PALM SPRINGS, Calif. (AP) — Two Palm Springs police officers trying to resolve a family dispute were shot to death Saturday when a man they had been speaking calmly with suddenly pulled out a gun and opened fire on them, the city’s police chief told reporters.
A third officer was wounded. The shooter was not immediately apprehended.
“It was a simple family disturbance and he elected to open fire on a few of the guardians of the city,” police Chief Bryan Reyes, his voice breaking, told reporters.
The chief, near tears, identified the slain officers as Jose “Gil” Gilbert Vega and Lesley Zerebny.
Police said Zerebny recently returned to the force from maternity leave after giving birth to a now-4-month-old daughter. Vega, the father of eight, was a 35-year veteran who planned to retire in December. The wounded officer’s name was not released.
Reyes said the three officers were standing near the front door speaking with the man, “trying to negotiate with the suspect to just comply,” when he suddenly shot them.
He said the shooter was not apprehended and may still be in the house. He said Riverside County sheriff’s SWAT officers had the residence surrounded and were now leading the investigation.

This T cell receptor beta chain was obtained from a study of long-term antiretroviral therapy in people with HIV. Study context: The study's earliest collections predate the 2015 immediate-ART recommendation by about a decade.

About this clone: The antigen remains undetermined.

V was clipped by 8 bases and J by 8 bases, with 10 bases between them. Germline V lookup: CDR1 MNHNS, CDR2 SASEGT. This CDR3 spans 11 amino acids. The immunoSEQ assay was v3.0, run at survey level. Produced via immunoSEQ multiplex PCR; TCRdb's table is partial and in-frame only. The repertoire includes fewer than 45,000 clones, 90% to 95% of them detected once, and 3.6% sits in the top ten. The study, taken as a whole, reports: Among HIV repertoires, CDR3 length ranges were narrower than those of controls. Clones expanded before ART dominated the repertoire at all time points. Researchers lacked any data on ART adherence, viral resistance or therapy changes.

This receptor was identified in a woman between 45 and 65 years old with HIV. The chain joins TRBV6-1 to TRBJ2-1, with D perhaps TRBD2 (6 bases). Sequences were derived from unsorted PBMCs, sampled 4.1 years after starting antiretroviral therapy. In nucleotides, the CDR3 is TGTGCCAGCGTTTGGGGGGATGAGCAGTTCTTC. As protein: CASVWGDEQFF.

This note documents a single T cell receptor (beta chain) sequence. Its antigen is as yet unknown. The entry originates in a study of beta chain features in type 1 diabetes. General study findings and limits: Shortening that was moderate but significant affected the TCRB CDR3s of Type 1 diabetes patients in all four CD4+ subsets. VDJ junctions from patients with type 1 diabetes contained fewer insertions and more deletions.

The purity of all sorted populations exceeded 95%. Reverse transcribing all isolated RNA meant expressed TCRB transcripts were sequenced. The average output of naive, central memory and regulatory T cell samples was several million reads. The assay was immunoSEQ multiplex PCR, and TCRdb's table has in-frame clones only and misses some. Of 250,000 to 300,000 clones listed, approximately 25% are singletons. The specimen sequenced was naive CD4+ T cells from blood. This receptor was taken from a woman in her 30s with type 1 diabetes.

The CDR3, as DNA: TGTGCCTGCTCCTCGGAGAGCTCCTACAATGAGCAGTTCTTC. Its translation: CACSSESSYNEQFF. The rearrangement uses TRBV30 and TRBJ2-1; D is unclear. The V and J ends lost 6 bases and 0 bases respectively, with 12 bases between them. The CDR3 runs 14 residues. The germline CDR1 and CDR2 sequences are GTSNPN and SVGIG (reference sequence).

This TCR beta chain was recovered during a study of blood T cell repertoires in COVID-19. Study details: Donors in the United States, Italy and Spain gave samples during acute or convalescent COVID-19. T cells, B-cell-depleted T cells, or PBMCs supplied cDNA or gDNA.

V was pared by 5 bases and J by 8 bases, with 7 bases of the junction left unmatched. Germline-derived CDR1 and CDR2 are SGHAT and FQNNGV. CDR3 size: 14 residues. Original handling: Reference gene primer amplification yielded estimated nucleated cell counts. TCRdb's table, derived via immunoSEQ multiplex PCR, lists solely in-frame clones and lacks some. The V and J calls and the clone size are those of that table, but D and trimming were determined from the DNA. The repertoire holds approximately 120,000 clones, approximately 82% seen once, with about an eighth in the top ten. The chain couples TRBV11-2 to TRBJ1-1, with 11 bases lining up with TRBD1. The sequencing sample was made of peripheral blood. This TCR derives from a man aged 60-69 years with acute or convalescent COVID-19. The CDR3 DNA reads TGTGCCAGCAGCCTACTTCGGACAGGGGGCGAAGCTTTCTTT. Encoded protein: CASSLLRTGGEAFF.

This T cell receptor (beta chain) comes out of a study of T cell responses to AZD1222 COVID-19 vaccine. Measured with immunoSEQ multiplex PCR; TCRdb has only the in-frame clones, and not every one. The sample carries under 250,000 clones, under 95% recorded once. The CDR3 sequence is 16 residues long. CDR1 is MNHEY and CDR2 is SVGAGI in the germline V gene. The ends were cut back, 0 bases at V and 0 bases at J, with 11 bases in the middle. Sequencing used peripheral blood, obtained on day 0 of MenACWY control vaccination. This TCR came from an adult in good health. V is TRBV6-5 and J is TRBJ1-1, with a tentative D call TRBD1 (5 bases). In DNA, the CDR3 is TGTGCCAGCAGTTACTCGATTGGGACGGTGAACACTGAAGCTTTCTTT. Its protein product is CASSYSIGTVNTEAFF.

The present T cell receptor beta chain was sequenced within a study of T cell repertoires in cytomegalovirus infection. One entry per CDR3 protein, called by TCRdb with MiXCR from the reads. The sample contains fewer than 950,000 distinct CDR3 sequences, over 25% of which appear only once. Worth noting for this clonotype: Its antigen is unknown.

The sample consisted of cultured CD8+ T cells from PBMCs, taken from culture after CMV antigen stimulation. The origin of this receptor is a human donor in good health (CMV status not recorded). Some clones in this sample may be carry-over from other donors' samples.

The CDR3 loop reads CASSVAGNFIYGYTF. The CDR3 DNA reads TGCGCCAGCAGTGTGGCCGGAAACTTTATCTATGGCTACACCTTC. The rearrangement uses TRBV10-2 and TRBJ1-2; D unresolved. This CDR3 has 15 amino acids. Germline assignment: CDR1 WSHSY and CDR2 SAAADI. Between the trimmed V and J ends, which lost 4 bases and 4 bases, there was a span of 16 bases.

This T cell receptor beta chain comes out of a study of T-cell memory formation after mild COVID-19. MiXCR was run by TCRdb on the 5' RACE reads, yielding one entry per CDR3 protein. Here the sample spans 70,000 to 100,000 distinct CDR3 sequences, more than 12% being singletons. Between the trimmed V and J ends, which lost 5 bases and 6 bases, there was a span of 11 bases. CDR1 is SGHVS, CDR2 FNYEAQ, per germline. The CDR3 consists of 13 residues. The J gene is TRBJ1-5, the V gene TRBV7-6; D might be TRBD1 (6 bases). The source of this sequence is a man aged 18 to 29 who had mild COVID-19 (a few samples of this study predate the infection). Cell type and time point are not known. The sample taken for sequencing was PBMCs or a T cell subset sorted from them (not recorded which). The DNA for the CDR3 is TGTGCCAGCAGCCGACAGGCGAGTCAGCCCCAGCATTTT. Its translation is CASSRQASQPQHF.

Reyes also urged the media and others not to stream live video of police officers’ movements on social media, adding it could put them in danger.
“Understand that we’re actively looking for a cop murderer,” he said.
Dozens of law enforcement officers converged on the normally quiet residential neighborhood in this desert resort city after the shooting. They sealed off several blocks and evacuated some residents.
Police Sgt. William Hutchinson said officers were warning people already inside their homes to stay there, lock their doors and not answer them until further notice.
Although Reyes didn’t identify the shooting suspect, he indicated police had had previous dealings with him.
A neighbor, Frances Serrano, told The Associated Press she called authorities after the father of the shooting suspect came to her house across the street and told her his son was “acting crazy.”
“He said his wife left because she was so scared of him,” Serrano said, adding the father warned that his son threatened to shoot police if they arrived.
She’d gone back inside her home before officers arrived, Serrano said, and a few minutes after they got there she heard gunfire. Moments later officers were knocking on her door, warning her to stay inside.
Serrano said the man police are looking for had been in jail at one time and had to wear a monitor on his ankle when he was first released. But she added that he had always been friendly and polite to her and her family.
“We never had any problems with him,” she said.
The shooting occurred just three days after a popular Los Angeles County sheriff’s sergeant was shot and killed in the high desert town of Lancaster.
Sgt. Steve Owen was answering a burglary call when sheriff’s officials say he was shot and wounded by a man who then stood over him and shot him four more times.
A paroled robber has been charged with murder.
Lancaster residents were organizing a candlelight memorial for Owen Saturday night.
John Rogers reported from Los Angeles. Associated Press Writer Olga Rodriguez in San Francisco also contributed to this story.
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